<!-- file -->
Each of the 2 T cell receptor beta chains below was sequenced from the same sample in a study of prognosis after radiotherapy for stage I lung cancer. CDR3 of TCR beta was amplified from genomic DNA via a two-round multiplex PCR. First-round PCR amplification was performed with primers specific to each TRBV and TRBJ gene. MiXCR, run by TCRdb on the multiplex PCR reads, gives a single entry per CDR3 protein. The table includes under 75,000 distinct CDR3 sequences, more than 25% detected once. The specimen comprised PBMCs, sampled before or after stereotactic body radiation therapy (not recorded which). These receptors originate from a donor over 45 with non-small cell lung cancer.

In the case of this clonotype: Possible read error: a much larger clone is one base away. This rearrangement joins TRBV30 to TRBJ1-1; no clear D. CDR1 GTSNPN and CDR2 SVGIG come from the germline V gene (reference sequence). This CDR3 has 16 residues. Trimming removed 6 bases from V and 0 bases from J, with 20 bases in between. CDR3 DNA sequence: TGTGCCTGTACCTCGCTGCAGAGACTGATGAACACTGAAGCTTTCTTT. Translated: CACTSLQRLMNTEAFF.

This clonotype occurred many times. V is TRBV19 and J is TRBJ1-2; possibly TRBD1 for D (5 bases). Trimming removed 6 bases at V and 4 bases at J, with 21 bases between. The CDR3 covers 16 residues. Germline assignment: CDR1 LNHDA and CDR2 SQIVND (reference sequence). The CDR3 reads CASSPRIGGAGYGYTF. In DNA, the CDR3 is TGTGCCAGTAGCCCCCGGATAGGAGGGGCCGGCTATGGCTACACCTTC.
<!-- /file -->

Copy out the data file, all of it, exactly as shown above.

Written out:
Each of the 2 T cell receptor beta chains below was sequenced from the same sample in a study of prognosis after radiotherapy for stage I lung cancer. CDR3 of TCR beta was amplified from genomic DNA via a two-round multiplex PCR. First-round PCR amplification was performed with primers specific to each TRBV and TRBJ gene. MiXCR, run by TCRdb on the multiplex PCR reads, gives a single entry per CDR3 protein. The table includes under 75,000 distinct CDR3 sequences, more than 25% detected once. The specimen comprised PBMCs, sampled before or after stereotactic body radiation therapy (not recorded which). These receptors originate from a donor over 45 with non-small cell lung cancer.

In the case of this clonotype: Possible read error: a much larger clone is one base away. This rearrangement joins TRBV30 to TRBJ1-1; no clear D. CDR1 GTSNPN and CDR2 SVGIG come from the germline V gene (reference sequence). This CDR3 has 16 residues. Trimming removed 6 bases from V and 0 bases from J, with 20 bases in between. CDR3 DNA sequence: TGTGCCTGTACCTCGCTGCAGAGACTGATGAACACTGAAGCTTTCTTT. Translated: CACTSLQRLMNTEAFF.

This clonotype occurred many times. V is TRBV19 and J is TRBJ1-2; possibly TRBD1 for D (5 bases). Trimming removed 6 bases at V and 4 bases at J, with 21 bases between. The CDR3 covers 16 residues. Germline assignment: CDR1 LNHDA and CDR2 SQIVND (reference sequence). The CDR3 reads CASSPRIGGAGYGYTF. In DNA, the CDR3 is TGTGCCAGTAGCCCCCGGATAGGAGGGGCCGGCTATGGCTACACCTTC.